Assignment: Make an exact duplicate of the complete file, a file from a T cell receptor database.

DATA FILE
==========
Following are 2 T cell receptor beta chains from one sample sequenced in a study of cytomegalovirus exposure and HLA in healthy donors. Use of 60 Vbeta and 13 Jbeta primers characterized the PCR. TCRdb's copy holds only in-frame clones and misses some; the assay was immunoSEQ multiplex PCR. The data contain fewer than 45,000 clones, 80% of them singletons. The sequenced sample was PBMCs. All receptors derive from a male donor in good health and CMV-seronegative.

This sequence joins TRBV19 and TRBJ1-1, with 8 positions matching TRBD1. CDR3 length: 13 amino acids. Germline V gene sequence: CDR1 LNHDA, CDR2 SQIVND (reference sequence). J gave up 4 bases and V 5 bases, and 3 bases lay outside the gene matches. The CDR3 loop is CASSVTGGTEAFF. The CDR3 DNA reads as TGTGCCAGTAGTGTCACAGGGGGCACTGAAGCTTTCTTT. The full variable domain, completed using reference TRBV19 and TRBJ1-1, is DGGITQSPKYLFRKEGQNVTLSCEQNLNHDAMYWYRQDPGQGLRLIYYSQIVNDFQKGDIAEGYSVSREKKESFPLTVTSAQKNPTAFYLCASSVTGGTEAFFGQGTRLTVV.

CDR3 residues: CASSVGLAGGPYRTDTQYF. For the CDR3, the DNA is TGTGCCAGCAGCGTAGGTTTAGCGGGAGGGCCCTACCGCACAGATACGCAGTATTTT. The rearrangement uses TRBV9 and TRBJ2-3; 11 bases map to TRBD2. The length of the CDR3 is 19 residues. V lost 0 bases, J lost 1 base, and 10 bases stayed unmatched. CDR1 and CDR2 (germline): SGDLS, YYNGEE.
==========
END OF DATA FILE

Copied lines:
Following are 2 T cell receptor beta chains from one sample sequenced in a study of cytomegalovirus exposure and HLA in healthy donors. Use of 60 Vbeta and 13 Jbeta primers characterized the PCR. TCRdb's copy holds only in-frame clones and misses some; the assay was immunoSEQ multiplex PCR. The data contain fewer than 45,000 clones, 80% of them singletons. The sequenced sample was PBMCs. All receptors derive from a male donor in good health and CMV-seronegative.

This sequence joins TRBV19 and TRBJ1-1, with 8 positions matching TRBD1. CDR3 length: 13 amino acids. Germline V gene sequence: CDR1 LNHDA, CDR2 SQIVND (reference sequence). J gave up 4 bases and V 5 bases, and 3 bases lay outside the gene matches. The CDR3 loop is CASSVTGGTEAFF. The CDR3 DNA reads as TGTGCCAGTAGTGTCACAGGGGGCACTGAAGCTTTCTTT. The full variable domain, completed using reference TRBV19 and TRBJ1-1, is DGGITQSPKYLFRKEGQNVTLSCEQNLNHDAMYWYRQDPGQGLRLIYYSQIVNDFQKGDIAEGYSVSREKKESFPLTVTSAQKNPTAFYLCASSVTGGTEAFFGQGTRLTVV.

CDR3 residues: CASSVGLAGGPYRTDTQYF. For the CDR3, the DNA is TGTGCCAGCAGCGTAGGTTTAGCGGGAGGGCCCTACCGCACAGATACGCAGTATTTT. The rearrangement uses TRBV9 and TRBJ2-3; 11 bases map to TRBD2. The length of the CDR3 is 19 residues. V lost 0 bases, J lost 1 base, and 10 bases stayed unmatched. CDR1 and CDR2 (germline): SGDLS, YYNGEE.